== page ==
1. ## Factoring Problem

How does

$1 - 9x^{2} + 24x^{4} - 16x^{6}$

become

$(1 - x^{2})(16x^{4} - 8x^{2} + 1)$ ?

2. ## Re: Factoring Problem

Originally Posted by Jason76
How does
$1 - 9x^{2} + 24x^{4} - 16x^{6}$
become
$(1 - x^{2})(16x^{4} - 8x^{2} + 1)$ ?
@Jason76, you are basically lazy are you not?

You demand to know "How does...become"?

Are you to lazy to multiply $(1 - x^{2})(16x^{4} - 8x^{2} + 1)$ out to see how it all works?

3. ## Re: Factoring Problem

Hey Jason76.

You might want to look at this:

Rational root theorem - Wikipedia, the free encyclopedia

4. ## Re: Factoring Problem

$1 - 9x^{2} + 24x^{4} - 16x^{6}$

Pulling out x^{2}

$1 - [x^{2}(9 + 24x^{2} - 16x^{4})]$

$(1 - x^{2})(9 + 24x^{2} - 16x^{4})$

After that, nothing in the right linear has any common factor, so you can't do anymore. But that's not the final answer.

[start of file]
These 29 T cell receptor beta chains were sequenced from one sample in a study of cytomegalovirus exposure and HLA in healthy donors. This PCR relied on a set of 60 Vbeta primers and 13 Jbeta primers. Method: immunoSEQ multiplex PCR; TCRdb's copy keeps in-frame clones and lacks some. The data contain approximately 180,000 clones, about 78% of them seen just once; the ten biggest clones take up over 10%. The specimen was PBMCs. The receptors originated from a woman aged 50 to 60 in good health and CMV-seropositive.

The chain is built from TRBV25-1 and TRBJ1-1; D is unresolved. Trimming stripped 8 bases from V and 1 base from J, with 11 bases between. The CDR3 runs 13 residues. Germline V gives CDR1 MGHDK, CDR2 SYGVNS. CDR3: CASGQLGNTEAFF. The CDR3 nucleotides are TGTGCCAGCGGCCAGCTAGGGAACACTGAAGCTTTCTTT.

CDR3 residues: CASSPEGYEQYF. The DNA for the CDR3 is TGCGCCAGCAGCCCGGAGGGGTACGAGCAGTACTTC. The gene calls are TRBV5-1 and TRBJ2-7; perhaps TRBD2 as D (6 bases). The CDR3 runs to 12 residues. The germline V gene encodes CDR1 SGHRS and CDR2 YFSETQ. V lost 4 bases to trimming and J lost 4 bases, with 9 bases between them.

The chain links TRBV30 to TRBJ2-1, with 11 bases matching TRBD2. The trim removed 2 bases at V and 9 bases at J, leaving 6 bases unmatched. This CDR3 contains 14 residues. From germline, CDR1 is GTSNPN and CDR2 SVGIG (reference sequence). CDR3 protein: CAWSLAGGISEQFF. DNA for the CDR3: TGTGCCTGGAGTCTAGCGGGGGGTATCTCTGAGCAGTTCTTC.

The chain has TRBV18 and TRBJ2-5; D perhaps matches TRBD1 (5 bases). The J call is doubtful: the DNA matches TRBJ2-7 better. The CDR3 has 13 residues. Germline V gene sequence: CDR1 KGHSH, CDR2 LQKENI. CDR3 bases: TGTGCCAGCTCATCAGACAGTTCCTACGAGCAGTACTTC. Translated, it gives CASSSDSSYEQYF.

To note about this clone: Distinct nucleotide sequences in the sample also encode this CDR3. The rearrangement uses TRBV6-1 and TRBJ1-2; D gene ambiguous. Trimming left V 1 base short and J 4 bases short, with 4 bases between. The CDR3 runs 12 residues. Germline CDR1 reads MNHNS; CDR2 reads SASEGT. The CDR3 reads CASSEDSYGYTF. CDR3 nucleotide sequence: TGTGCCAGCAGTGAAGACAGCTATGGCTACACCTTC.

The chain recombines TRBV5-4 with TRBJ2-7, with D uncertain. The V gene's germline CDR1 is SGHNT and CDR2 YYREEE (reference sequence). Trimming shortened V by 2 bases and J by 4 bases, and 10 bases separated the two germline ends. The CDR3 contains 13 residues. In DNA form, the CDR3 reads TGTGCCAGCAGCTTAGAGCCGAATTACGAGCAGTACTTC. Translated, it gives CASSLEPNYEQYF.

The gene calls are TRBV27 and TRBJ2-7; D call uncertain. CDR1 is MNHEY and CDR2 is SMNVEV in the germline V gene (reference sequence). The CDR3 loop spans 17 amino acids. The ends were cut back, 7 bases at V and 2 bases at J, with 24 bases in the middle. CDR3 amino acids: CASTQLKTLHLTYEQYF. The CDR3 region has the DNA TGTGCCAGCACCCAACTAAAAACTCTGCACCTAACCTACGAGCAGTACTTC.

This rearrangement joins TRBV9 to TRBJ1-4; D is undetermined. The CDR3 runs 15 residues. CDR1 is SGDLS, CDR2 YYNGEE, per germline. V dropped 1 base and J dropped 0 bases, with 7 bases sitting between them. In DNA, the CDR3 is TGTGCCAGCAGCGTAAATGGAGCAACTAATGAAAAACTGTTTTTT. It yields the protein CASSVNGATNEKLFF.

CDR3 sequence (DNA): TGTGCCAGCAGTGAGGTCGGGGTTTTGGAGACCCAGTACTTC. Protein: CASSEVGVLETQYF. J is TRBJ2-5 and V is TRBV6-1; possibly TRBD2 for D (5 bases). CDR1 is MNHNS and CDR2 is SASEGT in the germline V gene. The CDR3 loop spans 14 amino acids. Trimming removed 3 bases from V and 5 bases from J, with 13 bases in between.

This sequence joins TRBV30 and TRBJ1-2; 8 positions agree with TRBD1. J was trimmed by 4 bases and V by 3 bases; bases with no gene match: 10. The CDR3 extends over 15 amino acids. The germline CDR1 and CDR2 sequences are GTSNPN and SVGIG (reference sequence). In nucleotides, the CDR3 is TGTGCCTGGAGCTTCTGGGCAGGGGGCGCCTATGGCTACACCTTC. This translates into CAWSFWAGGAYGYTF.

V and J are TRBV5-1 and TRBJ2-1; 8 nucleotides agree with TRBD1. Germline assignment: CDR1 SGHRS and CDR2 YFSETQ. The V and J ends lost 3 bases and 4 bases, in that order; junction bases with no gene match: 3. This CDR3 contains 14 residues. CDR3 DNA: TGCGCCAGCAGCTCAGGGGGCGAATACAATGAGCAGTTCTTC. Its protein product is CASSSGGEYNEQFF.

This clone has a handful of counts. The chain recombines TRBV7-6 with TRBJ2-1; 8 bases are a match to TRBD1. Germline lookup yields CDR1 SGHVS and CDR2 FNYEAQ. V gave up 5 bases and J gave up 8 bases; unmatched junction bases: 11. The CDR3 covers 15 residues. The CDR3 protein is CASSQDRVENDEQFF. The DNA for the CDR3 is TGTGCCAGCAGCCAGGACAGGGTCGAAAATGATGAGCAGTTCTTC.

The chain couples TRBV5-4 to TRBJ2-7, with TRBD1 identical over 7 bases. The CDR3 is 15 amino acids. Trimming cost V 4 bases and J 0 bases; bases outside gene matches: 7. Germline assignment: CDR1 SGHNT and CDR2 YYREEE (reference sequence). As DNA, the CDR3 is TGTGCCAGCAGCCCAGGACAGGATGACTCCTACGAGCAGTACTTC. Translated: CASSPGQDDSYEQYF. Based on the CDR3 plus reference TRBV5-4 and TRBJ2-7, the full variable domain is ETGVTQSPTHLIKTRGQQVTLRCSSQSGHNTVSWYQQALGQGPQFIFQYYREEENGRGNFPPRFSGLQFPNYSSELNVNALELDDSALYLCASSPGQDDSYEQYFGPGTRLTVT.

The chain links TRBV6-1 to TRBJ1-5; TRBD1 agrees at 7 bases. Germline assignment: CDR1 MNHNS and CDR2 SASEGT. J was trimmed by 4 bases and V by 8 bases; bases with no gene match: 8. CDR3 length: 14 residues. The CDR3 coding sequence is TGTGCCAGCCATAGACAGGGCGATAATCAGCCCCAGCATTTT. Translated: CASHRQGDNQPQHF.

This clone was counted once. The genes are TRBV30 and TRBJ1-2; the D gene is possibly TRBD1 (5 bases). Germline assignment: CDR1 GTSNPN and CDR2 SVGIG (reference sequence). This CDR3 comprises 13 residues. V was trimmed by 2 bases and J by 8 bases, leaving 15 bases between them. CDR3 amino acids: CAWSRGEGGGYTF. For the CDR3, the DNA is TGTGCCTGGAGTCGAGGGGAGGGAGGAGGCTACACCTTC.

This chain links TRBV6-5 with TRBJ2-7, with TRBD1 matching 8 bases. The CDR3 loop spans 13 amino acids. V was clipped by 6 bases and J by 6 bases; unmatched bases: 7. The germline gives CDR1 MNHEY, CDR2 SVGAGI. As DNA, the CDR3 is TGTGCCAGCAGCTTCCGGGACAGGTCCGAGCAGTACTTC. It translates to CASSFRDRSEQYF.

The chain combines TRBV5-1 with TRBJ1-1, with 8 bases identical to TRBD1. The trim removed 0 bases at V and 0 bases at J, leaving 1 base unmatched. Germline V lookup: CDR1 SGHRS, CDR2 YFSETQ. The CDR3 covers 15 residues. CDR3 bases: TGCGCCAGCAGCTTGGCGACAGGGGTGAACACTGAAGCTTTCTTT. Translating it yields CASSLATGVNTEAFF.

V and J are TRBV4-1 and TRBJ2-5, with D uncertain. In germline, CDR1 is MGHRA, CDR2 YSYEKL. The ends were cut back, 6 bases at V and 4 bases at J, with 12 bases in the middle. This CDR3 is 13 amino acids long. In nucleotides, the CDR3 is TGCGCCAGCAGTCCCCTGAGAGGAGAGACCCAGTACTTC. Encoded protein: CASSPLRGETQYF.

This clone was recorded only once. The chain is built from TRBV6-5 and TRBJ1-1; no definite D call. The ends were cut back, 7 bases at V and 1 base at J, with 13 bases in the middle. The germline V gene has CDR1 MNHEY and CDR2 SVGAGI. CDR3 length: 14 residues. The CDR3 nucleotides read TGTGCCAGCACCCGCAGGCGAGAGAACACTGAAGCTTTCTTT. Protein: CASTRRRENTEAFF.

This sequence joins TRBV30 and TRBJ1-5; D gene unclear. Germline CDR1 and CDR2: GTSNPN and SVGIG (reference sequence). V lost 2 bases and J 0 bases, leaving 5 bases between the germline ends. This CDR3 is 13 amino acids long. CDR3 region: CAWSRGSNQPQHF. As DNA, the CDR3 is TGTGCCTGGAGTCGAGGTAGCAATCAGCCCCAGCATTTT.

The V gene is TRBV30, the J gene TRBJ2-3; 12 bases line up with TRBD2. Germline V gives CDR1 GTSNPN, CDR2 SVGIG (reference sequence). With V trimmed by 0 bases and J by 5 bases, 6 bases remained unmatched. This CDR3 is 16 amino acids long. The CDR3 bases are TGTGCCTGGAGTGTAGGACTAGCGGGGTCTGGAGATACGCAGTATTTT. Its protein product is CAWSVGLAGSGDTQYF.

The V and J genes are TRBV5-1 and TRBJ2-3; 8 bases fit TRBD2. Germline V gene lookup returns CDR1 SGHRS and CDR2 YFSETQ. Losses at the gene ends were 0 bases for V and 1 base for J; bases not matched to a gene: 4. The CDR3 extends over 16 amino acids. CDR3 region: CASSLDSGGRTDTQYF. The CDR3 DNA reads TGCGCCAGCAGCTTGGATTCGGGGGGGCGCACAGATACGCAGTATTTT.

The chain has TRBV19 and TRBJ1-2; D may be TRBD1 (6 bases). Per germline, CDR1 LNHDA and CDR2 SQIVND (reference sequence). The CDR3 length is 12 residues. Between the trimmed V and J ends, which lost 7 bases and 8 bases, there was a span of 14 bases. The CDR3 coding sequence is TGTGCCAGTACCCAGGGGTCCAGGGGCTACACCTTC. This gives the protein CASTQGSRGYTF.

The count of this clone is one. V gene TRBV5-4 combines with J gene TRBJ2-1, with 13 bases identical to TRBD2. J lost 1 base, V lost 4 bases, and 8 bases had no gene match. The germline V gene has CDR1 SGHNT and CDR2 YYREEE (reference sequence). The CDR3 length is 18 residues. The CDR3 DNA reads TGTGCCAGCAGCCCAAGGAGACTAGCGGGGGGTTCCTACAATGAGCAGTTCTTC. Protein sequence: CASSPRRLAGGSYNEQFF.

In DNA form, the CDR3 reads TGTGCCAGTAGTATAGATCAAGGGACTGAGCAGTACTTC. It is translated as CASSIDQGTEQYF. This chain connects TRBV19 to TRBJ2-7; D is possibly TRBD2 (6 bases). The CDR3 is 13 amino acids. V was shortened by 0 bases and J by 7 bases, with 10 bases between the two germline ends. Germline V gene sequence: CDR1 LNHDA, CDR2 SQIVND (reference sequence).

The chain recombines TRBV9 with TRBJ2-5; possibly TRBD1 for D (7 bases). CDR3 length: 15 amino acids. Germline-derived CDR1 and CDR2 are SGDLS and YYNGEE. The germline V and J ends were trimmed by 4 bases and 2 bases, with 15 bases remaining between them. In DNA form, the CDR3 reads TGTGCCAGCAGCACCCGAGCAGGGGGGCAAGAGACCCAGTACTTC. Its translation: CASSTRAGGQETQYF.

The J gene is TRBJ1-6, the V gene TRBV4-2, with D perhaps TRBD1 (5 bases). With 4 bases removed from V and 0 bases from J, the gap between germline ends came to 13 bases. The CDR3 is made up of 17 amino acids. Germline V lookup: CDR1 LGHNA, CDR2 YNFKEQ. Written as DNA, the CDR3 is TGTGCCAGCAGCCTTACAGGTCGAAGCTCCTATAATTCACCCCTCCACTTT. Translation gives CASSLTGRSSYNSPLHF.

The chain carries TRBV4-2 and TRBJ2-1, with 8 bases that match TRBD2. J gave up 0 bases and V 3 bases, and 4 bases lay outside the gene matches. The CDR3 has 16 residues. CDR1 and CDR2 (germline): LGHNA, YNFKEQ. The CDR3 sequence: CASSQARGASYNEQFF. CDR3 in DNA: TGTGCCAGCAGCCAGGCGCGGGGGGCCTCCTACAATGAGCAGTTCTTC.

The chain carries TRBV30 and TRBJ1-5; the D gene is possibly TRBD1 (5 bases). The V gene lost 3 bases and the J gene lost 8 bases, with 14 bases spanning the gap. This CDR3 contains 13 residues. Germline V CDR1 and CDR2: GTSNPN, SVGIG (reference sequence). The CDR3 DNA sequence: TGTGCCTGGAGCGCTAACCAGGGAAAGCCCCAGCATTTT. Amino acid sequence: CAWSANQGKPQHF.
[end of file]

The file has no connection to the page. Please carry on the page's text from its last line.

5. ## Re: Factoring Problem

Originally Posted by Jason76
$1 - 9x^{2} + 24x^{4} - 16x^{6}$

Pulling out x^{2}

$1 - [x^{2}(9 + 24x^{2} - 16x^{4})]$

$(1 - x^{2})(9 + 24x^{2} - 16x^{4})$

After that, nothing in the right linear has any common factor, so you can't do anymore. But that's not the final answer.
You did nothing about replay #2.
Are you really that lazy?

6. ## Re: Factoring Problem

Originally Posted by Plato
You did nothing about replay #2.
Are you really that lazy?
You can't do anymore cause there are no more common factors from what I see. 9, 24, and 16 have no common factor.

7. ## Re: Factoring Problem

Originally Posted by Jason76
You can't do anymore cause there are no more common factors from what I see. 9, 24, and 16 have no common factor.
If you do not have a complete understanding of how multiplication works, then you cannot understand factoring.

8. ## Re: Factoring Problem

Originally Posted by Jason76
How does

$1 - 9x^{2} + 24x^{4} - 16x^{6}$

become

$(1 - x^{2})(16x^{4} - 8x^{2} + 1)$ ?
Hello Jason!
First you use rational root theorem to find roots then you will use long polynom division to divide the root out.